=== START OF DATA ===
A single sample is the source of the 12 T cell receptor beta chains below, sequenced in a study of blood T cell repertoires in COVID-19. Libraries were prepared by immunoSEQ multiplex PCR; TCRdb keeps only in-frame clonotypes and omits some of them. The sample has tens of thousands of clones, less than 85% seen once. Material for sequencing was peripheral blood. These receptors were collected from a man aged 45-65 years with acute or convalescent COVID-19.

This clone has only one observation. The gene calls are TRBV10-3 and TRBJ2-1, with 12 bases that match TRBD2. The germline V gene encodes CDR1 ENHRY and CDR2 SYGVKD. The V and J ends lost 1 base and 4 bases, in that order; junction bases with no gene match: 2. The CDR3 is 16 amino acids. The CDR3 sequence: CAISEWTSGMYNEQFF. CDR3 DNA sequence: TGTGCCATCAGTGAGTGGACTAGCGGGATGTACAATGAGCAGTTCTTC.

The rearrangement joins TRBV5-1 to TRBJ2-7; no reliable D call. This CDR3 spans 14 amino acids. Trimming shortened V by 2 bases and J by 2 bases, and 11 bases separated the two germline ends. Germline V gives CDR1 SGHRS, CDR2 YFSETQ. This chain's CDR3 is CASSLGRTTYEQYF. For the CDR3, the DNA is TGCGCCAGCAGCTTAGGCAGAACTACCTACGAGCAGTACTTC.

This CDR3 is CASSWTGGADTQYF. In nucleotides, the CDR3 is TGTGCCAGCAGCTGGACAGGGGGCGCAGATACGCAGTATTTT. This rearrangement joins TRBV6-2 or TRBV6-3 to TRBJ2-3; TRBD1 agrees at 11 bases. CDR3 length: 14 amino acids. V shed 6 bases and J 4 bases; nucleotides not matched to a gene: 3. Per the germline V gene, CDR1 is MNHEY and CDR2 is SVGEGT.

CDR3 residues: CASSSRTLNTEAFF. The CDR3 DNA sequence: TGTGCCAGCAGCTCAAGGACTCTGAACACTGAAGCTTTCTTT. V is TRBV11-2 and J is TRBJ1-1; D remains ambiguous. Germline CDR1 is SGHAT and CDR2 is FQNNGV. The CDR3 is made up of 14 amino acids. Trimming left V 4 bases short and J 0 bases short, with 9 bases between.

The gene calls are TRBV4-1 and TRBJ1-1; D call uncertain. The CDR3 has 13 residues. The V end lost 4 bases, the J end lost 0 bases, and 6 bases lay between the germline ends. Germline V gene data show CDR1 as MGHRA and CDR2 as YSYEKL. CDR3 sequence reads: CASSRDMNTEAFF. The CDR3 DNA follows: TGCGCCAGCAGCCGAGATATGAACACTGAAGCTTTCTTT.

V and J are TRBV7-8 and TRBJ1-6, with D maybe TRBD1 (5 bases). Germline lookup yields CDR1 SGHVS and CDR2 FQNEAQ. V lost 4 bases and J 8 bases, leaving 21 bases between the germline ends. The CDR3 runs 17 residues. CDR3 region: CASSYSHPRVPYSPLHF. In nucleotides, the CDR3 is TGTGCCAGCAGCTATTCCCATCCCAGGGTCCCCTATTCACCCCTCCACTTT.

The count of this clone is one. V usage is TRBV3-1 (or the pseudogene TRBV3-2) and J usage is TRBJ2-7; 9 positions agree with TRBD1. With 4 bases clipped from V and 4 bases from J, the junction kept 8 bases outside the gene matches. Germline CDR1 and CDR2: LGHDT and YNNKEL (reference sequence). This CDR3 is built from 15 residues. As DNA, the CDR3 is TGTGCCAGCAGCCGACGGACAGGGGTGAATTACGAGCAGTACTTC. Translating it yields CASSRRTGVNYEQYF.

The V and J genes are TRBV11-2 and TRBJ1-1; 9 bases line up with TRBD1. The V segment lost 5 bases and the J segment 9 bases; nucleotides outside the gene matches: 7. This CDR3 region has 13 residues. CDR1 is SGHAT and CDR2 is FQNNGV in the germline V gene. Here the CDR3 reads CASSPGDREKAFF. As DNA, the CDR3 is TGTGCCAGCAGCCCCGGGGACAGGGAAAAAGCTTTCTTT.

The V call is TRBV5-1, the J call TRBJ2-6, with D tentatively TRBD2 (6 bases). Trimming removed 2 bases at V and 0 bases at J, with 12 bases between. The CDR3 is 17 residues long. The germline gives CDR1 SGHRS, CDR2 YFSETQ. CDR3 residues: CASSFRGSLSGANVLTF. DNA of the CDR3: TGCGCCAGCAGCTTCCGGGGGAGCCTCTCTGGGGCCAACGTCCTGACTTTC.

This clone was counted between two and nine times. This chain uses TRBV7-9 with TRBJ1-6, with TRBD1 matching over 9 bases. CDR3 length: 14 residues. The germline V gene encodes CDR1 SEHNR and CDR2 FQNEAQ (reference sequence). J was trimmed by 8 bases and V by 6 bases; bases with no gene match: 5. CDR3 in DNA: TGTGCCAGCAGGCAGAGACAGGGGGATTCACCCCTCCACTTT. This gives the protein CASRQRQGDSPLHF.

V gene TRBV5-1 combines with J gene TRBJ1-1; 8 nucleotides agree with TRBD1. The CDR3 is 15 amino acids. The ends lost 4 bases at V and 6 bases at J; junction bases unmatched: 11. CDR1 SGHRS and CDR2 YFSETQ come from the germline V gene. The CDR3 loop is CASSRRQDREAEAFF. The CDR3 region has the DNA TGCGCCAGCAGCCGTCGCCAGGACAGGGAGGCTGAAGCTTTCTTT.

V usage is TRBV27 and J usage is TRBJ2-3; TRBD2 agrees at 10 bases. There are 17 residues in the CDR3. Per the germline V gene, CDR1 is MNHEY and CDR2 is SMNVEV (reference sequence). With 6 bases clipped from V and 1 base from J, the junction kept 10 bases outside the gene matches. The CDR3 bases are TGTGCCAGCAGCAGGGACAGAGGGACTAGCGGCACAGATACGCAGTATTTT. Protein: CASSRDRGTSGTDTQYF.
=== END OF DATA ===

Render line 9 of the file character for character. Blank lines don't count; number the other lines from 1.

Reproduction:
The V and J genes are TRBV11-2 and TRBJ1-1; 9 bases line up with TRBD1. The V segment lost 5 bases and the J segment 9 bases; nucleotides outside the gene matches: 7. This CDR3 region has 13 residues. CDR1 is SGHAT and CDR2 is FQNNGV in the germline V gene. Here the CDR3 reads CASSPGDREKAFF. As DNA, the CDR3 is TGTGCCAGCAGCCCCGGGGACAGGGAAAAAGCTTTCTTT.